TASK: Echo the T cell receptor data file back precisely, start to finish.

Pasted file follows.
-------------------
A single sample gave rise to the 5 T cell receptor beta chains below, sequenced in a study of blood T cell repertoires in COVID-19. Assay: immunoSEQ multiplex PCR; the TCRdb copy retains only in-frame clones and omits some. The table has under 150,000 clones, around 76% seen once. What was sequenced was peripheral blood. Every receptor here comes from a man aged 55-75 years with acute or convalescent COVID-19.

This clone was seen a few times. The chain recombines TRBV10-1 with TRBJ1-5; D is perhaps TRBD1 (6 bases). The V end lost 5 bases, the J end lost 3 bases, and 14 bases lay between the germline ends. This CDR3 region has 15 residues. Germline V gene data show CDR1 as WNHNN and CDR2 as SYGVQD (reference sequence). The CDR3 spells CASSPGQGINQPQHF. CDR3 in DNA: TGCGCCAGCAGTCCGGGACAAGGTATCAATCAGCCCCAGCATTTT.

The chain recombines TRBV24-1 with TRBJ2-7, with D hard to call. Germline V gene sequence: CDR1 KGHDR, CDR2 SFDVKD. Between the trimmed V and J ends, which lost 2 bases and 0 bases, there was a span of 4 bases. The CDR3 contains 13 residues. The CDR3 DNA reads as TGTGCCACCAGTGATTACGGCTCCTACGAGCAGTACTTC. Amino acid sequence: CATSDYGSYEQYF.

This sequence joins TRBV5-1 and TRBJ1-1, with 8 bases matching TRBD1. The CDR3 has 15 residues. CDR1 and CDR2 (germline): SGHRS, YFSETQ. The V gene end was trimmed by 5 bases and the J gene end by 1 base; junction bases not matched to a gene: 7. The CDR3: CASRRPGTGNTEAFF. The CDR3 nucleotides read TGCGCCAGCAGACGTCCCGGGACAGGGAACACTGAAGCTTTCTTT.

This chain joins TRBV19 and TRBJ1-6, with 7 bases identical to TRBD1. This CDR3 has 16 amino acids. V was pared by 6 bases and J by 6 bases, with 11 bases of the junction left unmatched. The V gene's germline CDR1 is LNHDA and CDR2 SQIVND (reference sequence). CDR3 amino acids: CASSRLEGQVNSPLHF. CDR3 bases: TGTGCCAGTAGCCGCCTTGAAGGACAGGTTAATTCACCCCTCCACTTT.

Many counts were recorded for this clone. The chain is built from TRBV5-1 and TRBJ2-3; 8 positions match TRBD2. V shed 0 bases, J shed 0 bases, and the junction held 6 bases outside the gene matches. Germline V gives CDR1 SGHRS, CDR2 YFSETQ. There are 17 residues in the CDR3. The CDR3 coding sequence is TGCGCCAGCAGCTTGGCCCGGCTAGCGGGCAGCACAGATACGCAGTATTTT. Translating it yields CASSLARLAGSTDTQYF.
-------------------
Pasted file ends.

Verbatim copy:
A single sample gave rise to the 5 T cell receptor beta chains below, sequenced in a study of blood T cell repertoires in COVID-19. Assay: immunoSEQ multiplex PCR; the TCRdb copy retains only in-frame clones and omits some. The table has under 150,000 clones, around 76% seen once. What was sequenced was peripheral blood. Every receptor here comes from a man aged 55-75 years with acute or convalescent COVID-19.

This clone was seen a few times. The chain recombines TRBV10-1 with TRBJ1-5; D is perhaps TRBD1 (6 bases). The V end lost 5 bases, the J end lost 3 bases, and 14 bases lay between the germline ends. This CDR3 region has 15 residues. Germline V gene data show CDR1 as WNHNN and CDR2 as SYGVQD (reference sequence). The CDR3 spells CASSPGQGINQPQHF. CDR3 in DNA: TGCGCCAGCAGTCCGGGACAAGGTATCAATCAGCCCCAGCATTTT.

The chain recombines TRBV24-1 with TRBJ2-7, with D hard to call. Germline V gene sequence: CDR1 KGHDR, CDR2 SFDVKD. Between the trimmed V and J ends, which lost 2 bases and 0 bases, there was a span of 4 bases. The CDR3 contains 13 residues. The CDR3 DNA reads as TGTGCCACCAGTGATTACGGCTCCTACGAGCAGTACTTC. Amino acid sequence: CATSDYGSYEQYF.

This sequence joins TRBV5-1 and TRBJ1-1, with 8 bases matching TRBD1. The CDR3 has 15 residues. CDR1 and CDR2 (germline): SGHRS, YFSETQ. The V gene end was trimmed by 5 bases and the J gene end by 1 base; junction bases not matched to a gene: 7. The CDR3: CASRRPGTGNTEAFF. The CDR3 nucleotides read TGCGCCAGCAGACGTCCCGGGACAGGGAACACTGAAGCTTTCTTT.

This chain joins TRBV19 and TRBJ1-6, with 7 bases identical to TRBD1. This CDR3 has 16 amino acids. V was pared by 6 bases and J by 6 bases, with 11 bases of the junction left unmatched. The V gene's germline CDR1 is LNHDA and CDR2 SQIVND (reference sequence). CDR3 amino acids: CASSRLEGQVNSPLHF. CDR3 bases: TGTGCCAGTAGCCGCCTTGAAGGACAGGTTAATTCACCCCTCCACTTT.

Many counts were recorded for this clone. The chain is built from TRBV5-1 and TRBJ2-3; 8 positions match TRBD2. V shed 0 bases, J shed 0 bases, and the junction held 6 bases outside the gene matches. Germline V gives CDR1 SGHRS, CDR2 YFSETQ. There are 17 residues in the CDR3. The CDR3 coding sequence is TGCGCCAGCAGCTTGGCCCGGCTAGCGGGCAGCACAGATACGCAGTATTTT. Translating it yields CASSLARLAGSTDTQYF.